THE CHEERS were ironic from MPs when Chancellor Sajid Javid – delivering his 2020-21 spending round – announced to a half-empty Commons: “As I turn to the details...”
Not only had Boris Johnson pre-announced £9.3bn of commitments since becoming PM six weeks ago, but this official confirmation was preceded by a lengthy partisan preamble about Brexit.
And as the Chancellor outlined his contingencies, it is even more surprising that the Government seems intent on allowing an election to get in the way of the urgent – and outstanding – work.
Yet, despite this, Mr Javid’s acknowledgement of the social care crisis – he says he is making an extra £1.5bn available to councils – will help town halls and care providers to come to terms with more difficult decisions that they face in the coming months.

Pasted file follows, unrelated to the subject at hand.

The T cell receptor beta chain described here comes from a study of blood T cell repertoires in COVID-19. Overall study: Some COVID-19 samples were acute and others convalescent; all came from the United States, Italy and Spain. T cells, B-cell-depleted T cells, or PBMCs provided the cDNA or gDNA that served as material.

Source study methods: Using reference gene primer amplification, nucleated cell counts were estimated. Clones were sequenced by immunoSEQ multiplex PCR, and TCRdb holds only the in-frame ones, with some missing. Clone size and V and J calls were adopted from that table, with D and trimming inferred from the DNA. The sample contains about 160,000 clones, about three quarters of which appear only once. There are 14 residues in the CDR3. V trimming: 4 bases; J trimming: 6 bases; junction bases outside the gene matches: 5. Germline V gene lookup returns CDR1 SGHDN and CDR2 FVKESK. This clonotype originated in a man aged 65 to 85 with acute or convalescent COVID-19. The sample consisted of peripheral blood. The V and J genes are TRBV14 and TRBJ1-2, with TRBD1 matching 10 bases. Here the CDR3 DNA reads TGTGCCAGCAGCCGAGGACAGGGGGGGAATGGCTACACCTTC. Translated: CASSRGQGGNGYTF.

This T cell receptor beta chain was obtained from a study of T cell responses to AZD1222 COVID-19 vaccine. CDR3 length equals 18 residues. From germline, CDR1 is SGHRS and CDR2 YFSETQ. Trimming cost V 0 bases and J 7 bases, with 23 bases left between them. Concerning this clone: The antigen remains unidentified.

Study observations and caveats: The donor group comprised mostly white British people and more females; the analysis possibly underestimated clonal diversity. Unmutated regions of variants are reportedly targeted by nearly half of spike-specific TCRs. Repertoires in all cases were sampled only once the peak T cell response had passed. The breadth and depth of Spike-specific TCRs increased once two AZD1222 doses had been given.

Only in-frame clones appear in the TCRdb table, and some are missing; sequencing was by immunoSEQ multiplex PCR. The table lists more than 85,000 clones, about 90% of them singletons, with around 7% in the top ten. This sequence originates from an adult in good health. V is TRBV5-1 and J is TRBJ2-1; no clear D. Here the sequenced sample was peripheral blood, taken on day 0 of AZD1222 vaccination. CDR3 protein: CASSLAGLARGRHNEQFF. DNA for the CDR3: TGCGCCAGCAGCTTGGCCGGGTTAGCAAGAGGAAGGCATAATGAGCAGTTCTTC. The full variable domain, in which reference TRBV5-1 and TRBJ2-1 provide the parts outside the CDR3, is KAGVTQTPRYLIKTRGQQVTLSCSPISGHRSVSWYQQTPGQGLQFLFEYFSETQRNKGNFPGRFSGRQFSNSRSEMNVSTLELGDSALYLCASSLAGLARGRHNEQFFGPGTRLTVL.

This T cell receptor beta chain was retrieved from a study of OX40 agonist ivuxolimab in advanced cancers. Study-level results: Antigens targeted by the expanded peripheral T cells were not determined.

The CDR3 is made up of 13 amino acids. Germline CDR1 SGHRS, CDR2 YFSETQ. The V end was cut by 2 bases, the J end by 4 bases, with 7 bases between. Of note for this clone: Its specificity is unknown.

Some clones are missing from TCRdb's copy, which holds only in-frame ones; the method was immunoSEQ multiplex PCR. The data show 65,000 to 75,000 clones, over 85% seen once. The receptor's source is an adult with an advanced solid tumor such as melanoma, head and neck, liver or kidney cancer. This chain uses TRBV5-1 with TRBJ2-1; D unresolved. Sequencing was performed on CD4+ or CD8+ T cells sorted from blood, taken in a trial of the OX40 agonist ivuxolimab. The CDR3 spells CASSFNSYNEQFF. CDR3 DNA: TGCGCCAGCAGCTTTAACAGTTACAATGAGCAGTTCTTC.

A one-off sum which, nevertheless, will not help councils when it comes to longer-term planning, this speech had all the hallmarks of pre-election gesture politics.
There is still no details of the fundamental care reforms promised by Mr Johnson who spent part of the speech taunting Labour MPs.
And it is the same with the Chancellor’s commitment to further education – colleges, too, have been neglected by successive governments for too long and they will play a pivotal role training the workforce of the future.
However, while Mr Javid recognises this, this short-term spending review only had one objective as Britain teeters on the brink of a recession – to buy sufficient time, at whatever cost, to get the Government through the current turmoil. And, ultimately, it is how this speech will be judged.